Add a red mana, remove "you control".
Removing "you control" means that shenanigans with using your opponent's creature to fight your opponent's other creature can happen. This would be accomplished by chump-blocking an enemy creature then having that enemy creature kill another one of their own.
Exactly. Your opponent still has to attack with the right creature and you have to chump block and then there still has to be a third creature you want to kill. By letting your creature die in combat, you're inciting the opponent's creature to go into a blood frenzy and kill somebody ELSE. You might be able to get a 2-for-2 out of it.
If you have a creatureAND it dealt damage to another creatureAND that other creature diedAND there is another creature in play you want to killAND that creature couldn't be killed by IncinerateTHEN play this card.Too many if/ands. Love the flavor, but it isn't worth it.
Nice card, Jay! Here's a proposed fix to make this card "worth it:"Who's Next? RInstantTarget creature you control that dealt damage to a creature that died this turn gets +3/+3 until end of turn and fights another target creature.This makes it better than Flame Slash - and for good reason; there's lots of requirements as Andrea pointed out. Otherwise, just run Lightning Bolt or Incinerate over a +2/+2 bonus for fighting.Also, I chose +3/+3 over +4/+4 because I'm assuming that the creature has at least one power if it killed something to fulfill the condition of being able to be used for Who's Next?.
You could try:SorceryTarget creature that was blocked this turn gets +2/+2 and fights another target creature.-It can only target your creatures because you're the only one who can attack on your turn.-If a creature was blocked and survived, then there's good odds it killed another creature, so the flavor still works.Alternatively:InstantTarget blocking creature gets +2/+2 and fights target attacking creature.-Prevents friendly fire.-Creature has the potential to be in two successive "fights."-It does allow a creature to block, die in a fight, and still stop a larger creature that would've killed it anyway, which undercuts the flavor (this is a bad thing).
The first one is brilliant-ish. Nice!
Love the flavour and wouldn't change anything major about the card, but man there's a lot of different factors here. Perhaps it is better suited in uncommon (in which case perhaps the cost could drop to just R).Alternatively if you wish to notch up to rare how about this:Who's next2RRRareInstantTarget creature you control that dealt damage this turn to a creature that died this turn gets +1/+1 and fights another creature. If that creature dies, copy this spell as it resolves. You may choose new targets for this copy.Now Who's next becomes a fully fledged bar fight.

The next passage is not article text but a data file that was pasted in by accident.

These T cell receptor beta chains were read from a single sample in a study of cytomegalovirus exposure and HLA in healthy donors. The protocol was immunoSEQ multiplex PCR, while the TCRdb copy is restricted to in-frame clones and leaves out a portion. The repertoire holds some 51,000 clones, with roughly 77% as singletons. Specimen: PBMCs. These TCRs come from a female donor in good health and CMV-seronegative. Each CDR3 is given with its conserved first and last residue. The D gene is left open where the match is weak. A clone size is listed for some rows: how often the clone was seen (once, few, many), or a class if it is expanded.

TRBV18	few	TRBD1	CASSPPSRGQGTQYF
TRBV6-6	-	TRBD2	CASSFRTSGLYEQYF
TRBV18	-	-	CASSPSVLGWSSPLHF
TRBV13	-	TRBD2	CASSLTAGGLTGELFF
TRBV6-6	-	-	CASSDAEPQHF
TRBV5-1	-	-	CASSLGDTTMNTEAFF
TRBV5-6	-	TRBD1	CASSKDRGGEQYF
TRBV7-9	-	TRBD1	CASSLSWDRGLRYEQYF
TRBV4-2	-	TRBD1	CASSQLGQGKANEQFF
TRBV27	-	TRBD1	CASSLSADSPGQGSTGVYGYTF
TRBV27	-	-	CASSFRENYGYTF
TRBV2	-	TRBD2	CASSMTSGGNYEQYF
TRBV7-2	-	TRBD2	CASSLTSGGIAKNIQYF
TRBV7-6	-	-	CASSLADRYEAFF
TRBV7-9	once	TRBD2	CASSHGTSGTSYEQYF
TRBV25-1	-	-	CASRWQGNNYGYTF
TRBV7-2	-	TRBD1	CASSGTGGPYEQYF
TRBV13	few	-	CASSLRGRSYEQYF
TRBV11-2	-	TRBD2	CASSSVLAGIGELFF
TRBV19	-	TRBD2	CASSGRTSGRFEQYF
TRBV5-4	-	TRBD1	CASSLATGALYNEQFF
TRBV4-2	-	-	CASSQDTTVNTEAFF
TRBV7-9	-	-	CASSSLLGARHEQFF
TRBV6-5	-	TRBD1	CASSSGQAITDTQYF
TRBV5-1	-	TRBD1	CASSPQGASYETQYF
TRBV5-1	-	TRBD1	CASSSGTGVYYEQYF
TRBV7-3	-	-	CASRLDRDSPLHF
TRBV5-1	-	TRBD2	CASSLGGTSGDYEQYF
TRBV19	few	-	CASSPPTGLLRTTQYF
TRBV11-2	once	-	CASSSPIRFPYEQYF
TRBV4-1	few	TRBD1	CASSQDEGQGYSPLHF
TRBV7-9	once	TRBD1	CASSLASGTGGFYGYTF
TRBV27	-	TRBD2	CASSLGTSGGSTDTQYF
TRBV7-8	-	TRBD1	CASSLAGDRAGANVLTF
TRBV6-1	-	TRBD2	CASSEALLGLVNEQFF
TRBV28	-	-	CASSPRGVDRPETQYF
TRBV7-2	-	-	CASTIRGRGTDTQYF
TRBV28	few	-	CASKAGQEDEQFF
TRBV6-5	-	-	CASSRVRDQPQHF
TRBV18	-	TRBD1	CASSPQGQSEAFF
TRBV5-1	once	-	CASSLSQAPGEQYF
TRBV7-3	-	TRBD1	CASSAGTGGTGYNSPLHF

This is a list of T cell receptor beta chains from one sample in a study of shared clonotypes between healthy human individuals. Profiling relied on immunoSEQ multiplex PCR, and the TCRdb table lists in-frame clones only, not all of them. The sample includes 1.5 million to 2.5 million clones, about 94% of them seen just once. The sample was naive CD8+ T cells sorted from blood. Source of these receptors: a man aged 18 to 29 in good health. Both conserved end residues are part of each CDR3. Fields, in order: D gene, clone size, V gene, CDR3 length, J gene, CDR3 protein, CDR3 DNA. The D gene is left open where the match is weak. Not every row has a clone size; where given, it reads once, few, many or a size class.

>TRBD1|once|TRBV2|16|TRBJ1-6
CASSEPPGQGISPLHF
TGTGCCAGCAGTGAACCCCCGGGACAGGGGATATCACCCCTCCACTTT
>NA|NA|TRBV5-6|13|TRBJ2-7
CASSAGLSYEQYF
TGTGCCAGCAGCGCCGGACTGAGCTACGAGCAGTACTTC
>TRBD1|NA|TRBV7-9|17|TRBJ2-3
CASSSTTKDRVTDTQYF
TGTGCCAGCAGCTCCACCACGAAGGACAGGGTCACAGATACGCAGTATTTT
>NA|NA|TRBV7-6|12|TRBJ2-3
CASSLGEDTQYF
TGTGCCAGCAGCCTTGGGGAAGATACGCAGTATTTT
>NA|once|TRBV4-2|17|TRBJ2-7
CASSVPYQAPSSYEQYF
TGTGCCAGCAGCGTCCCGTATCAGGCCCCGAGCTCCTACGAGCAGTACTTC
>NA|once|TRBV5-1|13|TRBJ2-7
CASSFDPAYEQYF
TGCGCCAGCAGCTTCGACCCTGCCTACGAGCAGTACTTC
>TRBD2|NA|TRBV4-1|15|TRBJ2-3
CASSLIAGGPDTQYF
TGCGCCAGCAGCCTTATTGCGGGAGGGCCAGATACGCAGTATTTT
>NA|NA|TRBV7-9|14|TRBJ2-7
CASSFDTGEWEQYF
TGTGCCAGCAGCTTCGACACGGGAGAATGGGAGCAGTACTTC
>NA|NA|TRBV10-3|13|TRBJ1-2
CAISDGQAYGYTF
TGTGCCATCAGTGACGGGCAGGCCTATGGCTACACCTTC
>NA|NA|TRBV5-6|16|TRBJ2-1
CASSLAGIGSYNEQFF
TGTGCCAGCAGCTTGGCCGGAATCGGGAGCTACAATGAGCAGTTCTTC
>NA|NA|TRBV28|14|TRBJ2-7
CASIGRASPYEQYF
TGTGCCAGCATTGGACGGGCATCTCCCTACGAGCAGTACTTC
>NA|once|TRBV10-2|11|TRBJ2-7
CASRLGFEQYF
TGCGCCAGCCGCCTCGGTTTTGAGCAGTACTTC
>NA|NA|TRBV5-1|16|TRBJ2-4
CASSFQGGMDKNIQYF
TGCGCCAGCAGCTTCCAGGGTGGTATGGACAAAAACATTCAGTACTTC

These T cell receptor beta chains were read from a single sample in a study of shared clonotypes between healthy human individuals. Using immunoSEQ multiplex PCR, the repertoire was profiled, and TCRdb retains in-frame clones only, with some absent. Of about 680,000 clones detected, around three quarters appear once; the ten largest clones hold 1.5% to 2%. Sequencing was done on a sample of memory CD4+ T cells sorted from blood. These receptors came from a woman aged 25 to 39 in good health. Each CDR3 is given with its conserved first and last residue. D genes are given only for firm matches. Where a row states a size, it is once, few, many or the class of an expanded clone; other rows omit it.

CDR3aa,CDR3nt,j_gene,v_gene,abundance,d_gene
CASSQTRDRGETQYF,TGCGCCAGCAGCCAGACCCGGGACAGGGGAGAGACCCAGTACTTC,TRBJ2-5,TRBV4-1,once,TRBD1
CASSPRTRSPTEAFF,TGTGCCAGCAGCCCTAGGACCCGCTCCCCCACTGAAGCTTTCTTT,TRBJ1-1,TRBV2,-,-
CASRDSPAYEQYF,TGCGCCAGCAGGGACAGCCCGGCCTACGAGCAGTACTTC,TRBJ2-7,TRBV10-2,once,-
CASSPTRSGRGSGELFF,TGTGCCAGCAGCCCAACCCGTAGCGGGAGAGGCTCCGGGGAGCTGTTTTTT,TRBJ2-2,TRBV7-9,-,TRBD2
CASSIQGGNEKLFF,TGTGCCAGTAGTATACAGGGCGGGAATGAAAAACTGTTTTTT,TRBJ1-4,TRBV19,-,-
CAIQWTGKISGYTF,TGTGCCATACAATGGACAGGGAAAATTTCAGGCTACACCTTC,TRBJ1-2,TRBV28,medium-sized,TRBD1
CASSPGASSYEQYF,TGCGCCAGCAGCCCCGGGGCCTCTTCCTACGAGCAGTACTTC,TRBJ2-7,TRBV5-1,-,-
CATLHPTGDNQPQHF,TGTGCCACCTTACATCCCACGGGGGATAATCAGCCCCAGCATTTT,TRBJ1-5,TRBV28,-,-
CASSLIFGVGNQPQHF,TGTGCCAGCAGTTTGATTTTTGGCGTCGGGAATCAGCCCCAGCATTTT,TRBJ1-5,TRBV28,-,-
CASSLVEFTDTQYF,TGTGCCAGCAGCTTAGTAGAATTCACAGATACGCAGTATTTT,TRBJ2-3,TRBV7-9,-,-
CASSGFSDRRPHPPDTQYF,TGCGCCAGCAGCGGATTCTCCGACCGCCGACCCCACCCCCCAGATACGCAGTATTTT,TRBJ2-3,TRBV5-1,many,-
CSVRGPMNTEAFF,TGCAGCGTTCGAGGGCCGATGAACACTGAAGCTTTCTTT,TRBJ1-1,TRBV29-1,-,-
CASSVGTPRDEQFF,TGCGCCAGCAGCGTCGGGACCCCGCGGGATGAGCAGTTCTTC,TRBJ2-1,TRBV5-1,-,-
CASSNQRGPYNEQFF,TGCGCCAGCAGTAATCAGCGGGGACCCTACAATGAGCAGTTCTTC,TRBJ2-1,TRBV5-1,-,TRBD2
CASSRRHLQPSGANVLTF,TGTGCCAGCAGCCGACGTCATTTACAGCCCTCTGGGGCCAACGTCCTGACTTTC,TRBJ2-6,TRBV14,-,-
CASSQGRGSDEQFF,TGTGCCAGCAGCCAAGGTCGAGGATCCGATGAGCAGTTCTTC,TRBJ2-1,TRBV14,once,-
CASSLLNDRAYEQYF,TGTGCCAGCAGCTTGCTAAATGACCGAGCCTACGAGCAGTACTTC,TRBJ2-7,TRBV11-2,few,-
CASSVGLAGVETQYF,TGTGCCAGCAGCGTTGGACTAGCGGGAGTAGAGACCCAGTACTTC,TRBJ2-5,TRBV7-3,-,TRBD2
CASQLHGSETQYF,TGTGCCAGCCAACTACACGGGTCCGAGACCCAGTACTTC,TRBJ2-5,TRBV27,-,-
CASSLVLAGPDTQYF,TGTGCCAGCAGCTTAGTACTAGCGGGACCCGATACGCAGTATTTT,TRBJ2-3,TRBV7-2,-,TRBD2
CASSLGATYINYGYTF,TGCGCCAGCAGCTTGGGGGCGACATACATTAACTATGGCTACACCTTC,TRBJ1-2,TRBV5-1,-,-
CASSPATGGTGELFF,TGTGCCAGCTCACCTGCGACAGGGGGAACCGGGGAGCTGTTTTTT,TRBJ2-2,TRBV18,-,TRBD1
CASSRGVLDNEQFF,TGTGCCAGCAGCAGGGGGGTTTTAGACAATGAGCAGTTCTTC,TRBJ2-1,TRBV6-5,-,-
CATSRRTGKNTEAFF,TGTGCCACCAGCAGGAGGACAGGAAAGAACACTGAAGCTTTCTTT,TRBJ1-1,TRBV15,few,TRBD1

This idea could also work as a twist on Vampiric Embrace (in need of better name):Challenging Stance REnchantment-Aura (U)Enchant Creature You ControlWhen ~ enters the battlefield, you may have enchanted creature fight another target creature.Whenever a creature dealt damage by enchanted creature this turn dies, put a +1/+1 counter on enchanted creature. You may have it fight another target creature.
Red Wrath2RRTarget creature fights each other creature.
I agree that Who's Next is both too weak and too complicated (more hard-to-parse, really, but close enough) to see print as-is. I'm glad the flavor made it across, at least. Here's the simplest version:Who's Next? RInstantTarget creature you control that dealt damage this turn fights another target creature.Still worse than Mugging, but at least it's simple.4143fa72-7096-11e2-9971-000bcdca4d7a has a neat kernel too:Double Trouble 1RSorceryTarget creature you control fights up to two target creatures. (It deals its power in damage to both of them, and they each deal their power in damage to it.)
I think the first is good, although I still prefer it as a sorcery.I believe the correct template for Double Trouble would be: "Target creature you control fights another target creature. Then, it fights up to one more target creature." Awkward. It might be better without the second target being optional.
Either way it doesn't play intuitively because state based effects won't kill a creature with lethal damage on it during the resolution of a spell.
Yes, good point.